Opened 9 years ago
Last modified 5 years ago
#7808 needs_info defect
Plots seem to be shifted up and to the left by one pixel or so
Reported by: | jason | Owned by: | was |
---|---|---|---|
Priority: | major | Milestone: | sage-6.4 |
Component: | graphics | Keywords: | |
Cc: | Merged in: | ||
Authors: | Jason Grout | Reviewers: | |
Report Upstream: | N/A | Work issues: | |
Branch: | Commit: | ||
Dependencies: | Stopgaps: |
Description
There was a thread on sage-devel where it seemed like a number of people felt plots (or axes!) were shifted by about one pixel or so. Here's one manifestation:
region_plot([x^2+y^2<=1, x<=y], (x,-2,2), (y,-2,2),plot_points=400).show(aspect_ratio=1)
There are a lot of other examples in a thread on one of the sage mailing lists, but I can't find the thread.
Attachments (1)
Change History (21)
comment:1 Changed 9 years ago by
comment:2 Changed 9 years ago by
Here's an even better illustration. Try changing the dpi:
@interact def show_shift(dpi=(50,150,1)): # 50 dpi = shifted left # 70 dpi = shifted up # 80 dpi = seems perfect # 100 dpi = shifted up and left # 105 dpi = shifted up # 110 dpi = seems perfect bl = disk((0.0,0.0), 1, (pi, 3*pi/2), color='yellow') tr = disk((0.0,0.0), 1, (0, pi/2), color='yellow') tl = disk((0.0,0.0), 1, (pi/2, pi), color='black') br = disk((0.0,0.0), 1, (3*pi/2, 2*pi), color='black') P = tl+tr+bl+br P.show(figsize=[10,10],dpi=dpi,aspect_ratio=1,xmin=-2,xmax=2,ymin=-2,ymax=2)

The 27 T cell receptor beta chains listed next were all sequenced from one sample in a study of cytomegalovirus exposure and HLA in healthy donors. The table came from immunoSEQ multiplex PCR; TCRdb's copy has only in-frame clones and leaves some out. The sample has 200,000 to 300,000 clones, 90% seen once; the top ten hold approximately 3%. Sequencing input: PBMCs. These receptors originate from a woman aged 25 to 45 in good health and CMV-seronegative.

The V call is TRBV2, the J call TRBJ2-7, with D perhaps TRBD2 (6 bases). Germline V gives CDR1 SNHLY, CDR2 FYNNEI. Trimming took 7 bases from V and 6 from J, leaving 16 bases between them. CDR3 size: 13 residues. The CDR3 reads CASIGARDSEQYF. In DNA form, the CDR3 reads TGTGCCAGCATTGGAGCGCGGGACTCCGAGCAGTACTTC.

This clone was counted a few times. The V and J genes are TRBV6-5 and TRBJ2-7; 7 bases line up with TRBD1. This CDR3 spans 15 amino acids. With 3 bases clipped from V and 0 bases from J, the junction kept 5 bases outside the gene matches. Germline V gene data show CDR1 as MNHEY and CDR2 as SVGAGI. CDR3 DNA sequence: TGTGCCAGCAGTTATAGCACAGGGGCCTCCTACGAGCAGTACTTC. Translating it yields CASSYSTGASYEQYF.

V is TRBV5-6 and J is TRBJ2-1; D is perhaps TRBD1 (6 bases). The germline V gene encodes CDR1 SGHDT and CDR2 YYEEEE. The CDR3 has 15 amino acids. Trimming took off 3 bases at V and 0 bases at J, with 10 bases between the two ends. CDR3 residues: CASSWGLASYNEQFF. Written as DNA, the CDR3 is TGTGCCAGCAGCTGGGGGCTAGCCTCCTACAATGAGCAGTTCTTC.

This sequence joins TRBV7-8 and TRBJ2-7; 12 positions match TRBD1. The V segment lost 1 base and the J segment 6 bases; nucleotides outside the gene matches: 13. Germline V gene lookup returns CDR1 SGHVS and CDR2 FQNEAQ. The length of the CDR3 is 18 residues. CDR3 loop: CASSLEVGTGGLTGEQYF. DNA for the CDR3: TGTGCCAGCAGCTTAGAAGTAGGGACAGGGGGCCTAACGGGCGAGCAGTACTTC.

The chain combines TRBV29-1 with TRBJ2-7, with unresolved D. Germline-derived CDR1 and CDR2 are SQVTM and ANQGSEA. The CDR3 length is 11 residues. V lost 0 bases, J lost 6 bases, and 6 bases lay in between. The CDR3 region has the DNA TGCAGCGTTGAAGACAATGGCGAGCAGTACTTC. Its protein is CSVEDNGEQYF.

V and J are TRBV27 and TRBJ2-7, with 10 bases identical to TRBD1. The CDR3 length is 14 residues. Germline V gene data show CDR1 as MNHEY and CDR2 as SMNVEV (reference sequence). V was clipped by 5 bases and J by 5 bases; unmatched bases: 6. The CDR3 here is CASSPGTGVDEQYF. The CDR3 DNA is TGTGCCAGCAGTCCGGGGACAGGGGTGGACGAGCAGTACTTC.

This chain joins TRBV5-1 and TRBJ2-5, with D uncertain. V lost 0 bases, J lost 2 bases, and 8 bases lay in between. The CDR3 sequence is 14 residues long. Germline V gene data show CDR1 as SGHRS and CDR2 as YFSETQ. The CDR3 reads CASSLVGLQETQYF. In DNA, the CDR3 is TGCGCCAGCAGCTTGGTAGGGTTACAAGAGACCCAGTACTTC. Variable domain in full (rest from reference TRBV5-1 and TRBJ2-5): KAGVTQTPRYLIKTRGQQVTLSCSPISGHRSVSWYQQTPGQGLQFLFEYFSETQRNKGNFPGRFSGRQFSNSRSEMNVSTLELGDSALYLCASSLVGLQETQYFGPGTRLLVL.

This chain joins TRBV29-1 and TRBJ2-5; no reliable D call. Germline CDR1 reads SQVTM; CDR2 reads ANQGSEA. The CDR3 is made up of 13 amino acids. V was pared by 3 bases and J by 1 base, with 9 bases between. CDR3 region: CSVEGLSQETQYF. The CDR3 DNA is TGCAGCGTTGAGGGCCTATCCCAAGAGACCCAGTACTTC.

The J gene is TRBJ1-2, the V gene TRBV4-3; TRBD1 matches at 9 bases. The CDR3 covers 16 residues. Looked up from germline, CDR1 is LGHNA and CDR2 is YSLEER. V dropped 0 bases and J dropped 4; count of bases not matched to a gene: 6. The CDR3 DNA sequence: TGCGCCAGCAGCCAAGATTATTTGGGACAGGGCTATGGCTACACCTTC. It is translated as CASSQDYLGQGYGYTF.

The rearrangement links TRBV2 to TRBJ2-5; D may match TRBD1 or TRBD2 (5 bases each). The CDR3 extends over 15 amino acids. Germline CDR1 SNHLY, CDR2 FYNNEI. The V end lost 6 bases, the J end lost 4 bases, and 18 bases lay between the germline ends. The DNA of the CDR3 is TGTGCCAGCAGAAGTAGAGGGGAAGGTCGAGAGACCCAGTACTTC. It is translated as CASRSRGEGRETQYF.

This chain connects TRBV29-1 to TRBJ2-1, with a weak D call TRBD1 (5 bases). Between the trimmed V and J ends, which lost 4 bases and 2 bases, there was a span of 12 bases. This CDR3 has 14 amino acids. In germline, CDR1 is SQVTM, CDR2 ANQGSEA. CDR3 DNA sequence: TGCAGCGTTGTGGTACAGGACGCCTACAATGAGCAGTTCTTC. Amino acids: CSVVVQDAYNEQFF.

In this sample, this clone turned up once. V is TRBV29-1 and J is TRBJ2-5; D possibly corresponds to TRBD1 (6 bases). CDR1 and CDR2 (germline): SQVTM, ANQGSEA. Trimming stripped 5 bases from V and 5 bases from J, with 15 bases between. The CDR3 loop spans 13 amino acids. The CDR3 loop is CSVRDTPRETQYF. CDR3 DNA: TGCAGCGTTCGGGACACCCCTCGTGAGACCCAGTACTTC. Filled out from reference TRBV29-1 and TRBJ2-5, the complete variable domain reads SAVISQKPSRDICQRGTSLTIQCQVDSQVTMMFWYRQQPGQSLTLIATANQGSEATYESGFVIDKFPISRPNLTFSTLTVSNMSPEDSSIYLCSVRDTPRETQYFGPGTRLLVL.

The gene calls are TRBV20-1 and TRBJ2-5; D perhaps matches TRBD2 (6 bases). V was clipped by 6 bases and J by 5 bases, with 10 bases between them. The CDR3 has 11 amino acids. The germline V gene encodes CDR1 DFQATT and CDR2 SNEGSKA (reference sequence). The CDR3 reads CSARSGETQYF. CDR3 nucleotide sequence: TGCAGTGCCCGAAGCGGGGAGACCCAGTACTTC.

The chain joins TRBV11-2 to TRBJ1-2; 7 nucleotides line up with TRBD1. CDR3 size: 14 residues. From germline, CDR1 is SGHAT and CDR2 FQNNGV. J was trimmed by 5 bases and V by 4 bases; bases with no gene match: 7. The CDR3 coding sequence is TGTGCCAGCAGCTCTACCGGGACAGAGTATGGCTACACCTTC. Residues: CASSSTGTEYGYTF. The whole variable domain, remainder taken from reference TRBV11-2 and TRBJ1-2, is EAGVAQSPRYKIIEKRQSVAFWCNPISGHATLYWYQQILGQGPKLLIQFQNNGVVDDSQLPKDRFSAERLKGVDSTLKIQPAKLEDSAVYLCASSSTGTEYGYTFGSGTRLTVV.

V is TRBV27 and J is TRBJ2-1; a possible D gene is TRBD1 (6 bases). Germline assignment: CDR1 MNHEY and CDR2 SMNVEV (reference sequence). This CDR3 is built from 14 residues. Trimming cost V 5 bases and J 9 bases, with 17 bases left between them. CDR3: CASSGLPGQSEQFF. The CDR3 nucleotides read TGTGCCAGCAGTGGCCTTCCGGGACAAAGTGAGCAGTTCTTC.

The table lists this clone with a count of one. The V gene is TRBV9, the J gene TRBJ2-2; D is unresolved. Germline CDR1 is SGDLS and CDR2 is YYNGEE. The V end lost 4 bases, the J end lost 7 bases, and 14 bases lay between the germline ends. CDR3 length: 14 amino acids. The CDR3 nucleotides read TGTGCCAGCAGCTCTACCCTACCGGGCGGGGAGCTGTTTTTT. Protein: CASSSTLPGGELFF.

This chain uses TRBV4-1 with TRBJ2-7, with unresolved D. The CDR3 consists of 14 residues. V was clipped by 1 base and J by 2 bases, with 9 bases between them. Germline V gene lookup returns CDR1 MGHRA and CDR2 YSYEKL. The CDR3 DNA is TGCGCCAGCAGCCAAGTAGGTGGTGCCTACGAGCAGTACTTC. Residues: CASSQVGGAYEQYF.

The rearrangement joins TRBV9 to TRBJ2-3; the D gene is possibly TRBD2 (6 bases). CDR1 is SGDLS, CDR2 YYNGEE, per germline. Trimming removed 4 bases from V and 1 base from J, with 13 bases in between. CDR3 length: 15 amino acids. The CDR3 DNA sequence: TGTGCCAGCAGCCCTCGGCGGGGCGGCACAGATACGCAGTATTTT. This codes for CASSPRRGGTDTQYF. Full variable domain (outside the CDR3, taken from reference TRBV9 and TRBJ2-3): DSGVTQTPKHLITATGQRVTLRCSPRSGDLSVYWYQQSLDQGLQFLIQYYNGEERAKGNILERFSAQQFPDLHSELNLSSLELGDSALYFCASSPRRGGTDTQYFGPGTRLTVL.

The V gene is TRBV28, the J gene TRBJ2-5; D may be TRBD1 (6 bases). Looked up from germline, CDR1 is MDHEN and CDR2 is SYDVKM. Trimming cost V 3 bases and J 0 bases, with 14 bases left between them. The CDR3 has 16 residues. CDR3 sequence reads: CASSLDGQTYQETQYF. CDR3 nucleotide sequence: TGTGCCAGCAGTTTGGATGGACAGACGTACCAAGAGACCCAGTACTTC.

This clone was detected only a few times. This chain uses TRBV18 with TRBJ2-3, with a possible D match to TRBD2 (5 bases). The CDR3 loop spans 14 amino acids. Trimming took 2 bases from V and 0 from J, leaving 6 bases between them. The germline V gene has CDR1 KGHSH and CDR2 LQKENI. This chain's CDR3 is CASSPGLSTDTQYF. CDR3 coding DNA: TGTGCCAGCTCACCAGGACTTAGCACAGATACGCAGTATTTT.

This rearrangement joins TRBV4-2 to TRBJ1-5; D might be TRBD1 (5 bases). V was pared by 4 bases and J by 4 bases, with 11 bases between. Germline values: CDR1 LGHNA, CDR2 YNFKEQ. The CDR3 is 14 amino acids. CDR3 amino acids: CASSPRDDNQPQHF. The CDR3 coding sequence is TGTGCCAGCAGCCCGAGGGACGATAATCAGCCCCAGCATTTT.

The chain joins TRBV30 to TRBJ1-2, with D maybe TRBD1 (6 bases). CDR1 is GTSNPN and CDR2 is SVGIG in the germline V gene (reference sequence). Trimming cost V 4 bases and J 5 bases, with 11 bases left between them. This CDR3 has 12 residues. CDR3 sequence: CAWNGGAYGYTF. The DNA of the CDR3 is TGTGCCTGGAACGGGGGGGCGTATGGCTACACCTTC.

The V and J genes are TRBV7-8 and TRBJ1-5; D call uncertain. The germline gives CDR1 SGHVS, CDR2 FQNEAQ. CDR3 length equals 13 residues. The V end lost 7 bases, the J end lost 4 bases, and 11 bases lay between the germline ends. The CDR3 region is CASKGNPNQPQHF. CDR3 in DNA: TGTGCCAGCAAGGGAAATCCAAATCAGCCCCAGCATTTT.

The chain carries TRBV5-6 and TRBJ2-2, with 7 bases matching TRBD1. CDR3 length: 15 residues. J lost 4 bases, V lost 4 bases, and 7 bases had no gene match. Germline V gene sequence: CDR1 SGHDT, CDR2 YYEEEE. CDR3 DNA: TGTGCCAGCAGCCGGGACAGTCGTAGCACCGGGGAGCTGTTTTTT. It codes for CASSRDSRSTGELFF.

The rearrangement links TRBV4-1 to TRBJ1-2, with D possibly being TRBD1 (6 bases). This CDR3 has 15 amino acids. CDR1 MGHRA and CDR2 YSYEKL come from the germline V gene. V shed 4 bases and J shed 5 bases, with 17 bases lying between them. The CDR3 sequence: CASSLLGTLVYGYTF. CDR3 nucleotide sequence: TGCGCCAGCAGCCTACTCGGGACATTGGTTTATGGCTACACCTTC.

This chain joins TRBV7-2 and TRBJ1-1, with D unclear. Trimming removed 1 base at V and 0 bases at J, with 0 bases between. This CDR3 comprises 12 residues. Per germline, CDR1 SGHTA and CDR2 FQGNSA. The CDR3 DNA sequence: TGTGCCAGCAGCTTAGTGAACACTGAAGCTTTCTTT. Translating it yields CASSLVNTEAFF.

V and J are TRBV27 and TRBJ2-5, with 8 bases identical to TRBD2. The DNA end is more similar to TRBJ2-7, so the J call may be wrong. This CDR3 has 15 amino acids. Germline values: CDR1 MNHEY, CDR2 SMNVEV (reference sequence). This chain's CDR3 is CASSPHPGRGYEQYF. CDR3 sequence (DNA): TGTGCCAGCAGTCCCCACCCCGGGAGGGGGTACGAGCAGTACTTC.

comment:3 Changed 9 years ago by
One more iteration, this time with the option to see the frame:
@interact def show_shift(dpi=(50,150,1),frame=False): # 50 dpi = shifted left # 70 dpi = shifted up # 80 dpi = seems perfect # 100 dpi = shifted up and left # 105 dpi = shifted up # 110 dpi = seems perfect # different results if frame is checked bl = disk((0.0,0.0), 1, (pi, 3*pi/2), color='yellow') tr = disk((0.0,0.0), 1, (0, pi/2), color='yellow') tl = disk((0.0,0.0), 1, (pi/2, pi), color='black') br = disk((0.0,0.0), 1, (3*pi/2, 2*pi), color='black') P = tl+tr+bl+br P.show(figsize=[10,10],dpi=dpi,frame=frame,aspect_ratio=1,xmin=-2,xmax=2,ymin=-2,ymax=2)
comment:4 Changed 9 years ago by
Actually, the above examples might just be due to the line width (the line around the disk). Here is an example that again shows something really is wrong:
p=line([[-1,0],[1,0]])+line([[0,-1],[0,1]],color='red')+line([[-1,-1],[1,1]],color='yellow') p.show(figsize=20,dpi=300)